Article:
Higher Wind Turbines, Higher Investment Costs
In this situation, the upstream procedures for wind resource analysis are all the more important. After all, on-site wind measurement, which supplies fundamental data for site-related wind resource assessment and profitability analysis, is one of the basic requirements for the licensing and approval procedure, and therefore must realistically map the wind profile up to hub height. The German Federation of Wind Power and Other Renewable Energies (Fördergesellschaft Windenergie und andere Erneuerbare Energien, FGW) require long-term measurements carried out with a cup anemometer on a measurement mast. However at heights of over 100 meters, the design and construction of such a measurement mast is relatively expensive.

Instead of a wind measurement mast that reaches up to hub height, a smaller measurement mast can be used and the data measured by this mast complemented with additional measurements carried out by other systems. The FGW standard, for example, recommends a measurement mast that extends to at least two-thirds of the hub height. In this case, a LIDAR (light detection and ranging) system can be used to measure and complement the missing wind data from higher atmospheric layers. A LIDAR system installed at ground level enables wind velocities and directions to be measured at heights of between 40 and 250 meters. Measurement points in a vertical direction can be defined at a resolution of approximately 20 meters.

LIDAR Systems Suitable for Complementary Measurement
The equipment sends vertical, ultra-short laser pulses into the atmosphere. The photons emitted by the system are scattered by aerosols and dust particles in the air flow. The backscattered photons are collected on the LIDAR telescope and registered by a highly sensitive detector. The LIDAR system uses the received light signals to make high-precision calculations of wind direction and velocity based on changes in frequency and signal runtime (Doppler effect). In combination with the simultaneously determined exact reference data of anemometer measurements, the wind profile can be extrapolated up to the heights of the upper tip of the rotor blade. The data thus offer a reliable basis for subsequent wind-resource assessments and profitability analyses, enabling the possible energy yield to be forecasted and quantified with maximum accuracy.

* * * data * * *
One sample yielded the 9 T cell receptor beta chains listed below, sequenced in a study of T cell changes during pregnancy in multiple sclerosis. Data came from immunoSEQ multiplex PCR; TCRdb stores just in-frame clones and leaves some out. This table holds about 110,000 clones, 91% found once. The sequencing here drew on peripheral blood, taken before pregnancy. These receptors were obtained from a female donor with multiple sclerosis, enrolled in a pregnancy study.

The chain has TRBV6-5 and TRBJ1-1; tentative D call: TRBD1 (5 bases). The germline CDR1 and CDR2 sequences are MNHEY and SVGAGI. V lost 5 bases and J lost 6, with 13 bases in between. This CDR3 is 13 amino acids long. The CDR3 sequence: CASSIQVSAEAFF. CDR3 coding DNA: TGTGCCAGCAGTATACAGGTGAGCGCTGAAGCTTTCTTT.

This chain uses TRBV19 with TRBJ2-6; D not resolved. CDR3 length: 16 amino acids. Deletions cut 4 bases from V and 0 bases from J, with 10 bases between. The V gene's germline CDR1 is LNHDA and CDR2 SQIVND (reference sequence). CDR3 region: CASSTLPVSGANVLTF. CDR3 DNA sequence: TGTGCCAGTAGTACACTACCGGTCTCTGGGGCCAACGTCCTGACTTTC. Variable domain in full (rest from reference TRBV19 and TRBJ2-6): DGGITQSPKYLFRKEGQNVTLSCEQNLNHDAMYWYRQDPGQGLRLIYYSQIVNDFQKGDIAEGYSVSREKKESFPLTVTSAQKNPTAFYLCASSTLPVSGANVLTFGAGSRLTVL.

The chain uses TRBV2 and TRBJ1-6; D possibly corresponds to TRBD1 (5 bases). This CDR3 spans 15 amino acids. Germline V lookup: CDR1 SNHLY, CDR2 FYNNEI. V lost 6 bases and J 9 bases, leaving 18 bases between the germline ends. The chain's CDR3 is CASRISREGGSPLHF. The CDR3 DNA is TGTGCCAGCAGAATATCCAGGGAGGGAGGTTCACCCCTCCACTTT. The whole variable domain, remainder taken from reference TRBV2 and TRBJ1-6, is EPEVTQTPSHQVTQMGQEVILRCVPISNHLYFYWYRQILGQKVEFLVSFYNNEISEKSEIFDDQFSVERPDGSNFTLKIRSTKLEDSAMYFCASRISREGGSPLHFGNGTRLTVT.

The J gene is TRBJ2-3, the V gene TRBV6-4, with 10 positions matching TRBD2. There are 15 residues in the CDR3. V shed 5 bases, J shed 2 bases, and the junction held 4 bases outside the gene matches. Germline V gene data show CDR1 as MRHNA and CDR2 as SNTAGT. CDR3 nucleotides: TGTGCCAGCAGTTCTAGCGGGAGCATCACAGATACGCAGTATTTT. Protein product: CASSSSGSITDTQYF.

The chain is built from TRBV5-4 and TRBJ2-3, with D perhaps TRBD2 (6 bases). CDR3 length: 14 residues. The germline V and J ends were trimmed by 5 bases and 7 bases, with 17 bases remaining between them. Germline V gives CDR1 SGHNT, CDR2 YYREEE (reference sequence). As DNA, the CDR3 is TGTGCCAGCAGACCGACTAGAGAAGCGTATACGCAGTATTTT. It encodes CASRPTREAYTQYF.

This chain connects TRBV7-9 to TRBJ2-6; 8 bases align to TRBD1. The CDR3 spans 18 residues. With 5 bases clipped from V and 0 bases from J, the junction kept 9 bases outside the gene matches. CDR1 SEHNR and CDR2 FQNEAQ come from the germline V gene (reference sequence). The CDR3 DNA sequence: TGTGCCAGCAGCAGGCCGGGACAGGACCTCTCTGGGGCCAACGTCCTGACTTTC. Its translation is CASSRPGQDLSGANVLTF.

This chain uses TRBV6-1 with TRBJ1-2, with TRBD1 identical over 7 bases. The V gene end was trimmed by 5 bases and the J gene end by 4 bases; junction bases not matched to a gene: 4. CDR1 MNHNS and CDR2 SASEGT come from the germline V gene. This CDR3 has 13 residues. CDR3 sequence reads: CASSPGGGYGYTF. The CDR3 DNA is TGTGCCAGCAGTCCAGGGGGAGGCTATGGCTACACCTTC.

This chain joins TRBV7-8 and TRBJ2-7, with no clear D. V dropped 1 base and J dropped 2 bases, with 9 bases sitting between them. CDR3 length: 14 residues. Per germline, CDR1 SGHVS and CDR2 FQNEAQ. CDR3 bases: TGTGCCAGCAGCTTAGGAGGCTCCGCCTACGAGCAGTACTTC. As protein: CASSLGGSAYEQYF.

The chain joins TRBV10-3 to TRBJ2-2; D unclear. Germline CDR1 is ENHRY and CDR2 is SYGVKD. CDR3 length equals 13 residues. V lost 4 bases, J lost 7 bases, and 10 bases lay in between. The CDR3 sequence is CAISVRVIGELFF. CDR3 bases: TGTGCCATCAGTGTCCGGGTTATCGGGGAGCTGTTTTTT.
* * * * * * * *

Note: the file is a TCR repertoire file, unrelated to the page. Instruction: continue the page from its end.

Another challenge faced in the assessment of potential wind sites concerns the often complex topography. Most of the high-wind areas that offer high yields are not located in lowland forests, but on minor mountain ranges. However, unlike lowlands, hills, valleys, open strips and other geographical obstacles have a significant and widespread influence on wind conditions at a site. Depending on the direction of the wind, these influences can vary massively, causing “jet effects” or interactions among wind turbines (wakes).

The Simulation Model — Critical for Yield Prediction
In view of the above, the framework conditions require careful selection of a suitable simulation model for the calculation and prediction of potential and yield based on wind measurements. While two-dimensional simulations, such as the “Wind Atlas Analysis and Application Program” (WAsP) of the Technical University of Denmark in Risø, is sufficient for lowland areas, they produce excessive errors and standard deviations when applied to complex and hilly terrain. As a result, yield predictions and profitability analyses can no longer be used as reliable and bankable reports but are reduced to mere forecasts that involve a high level of uncertainty.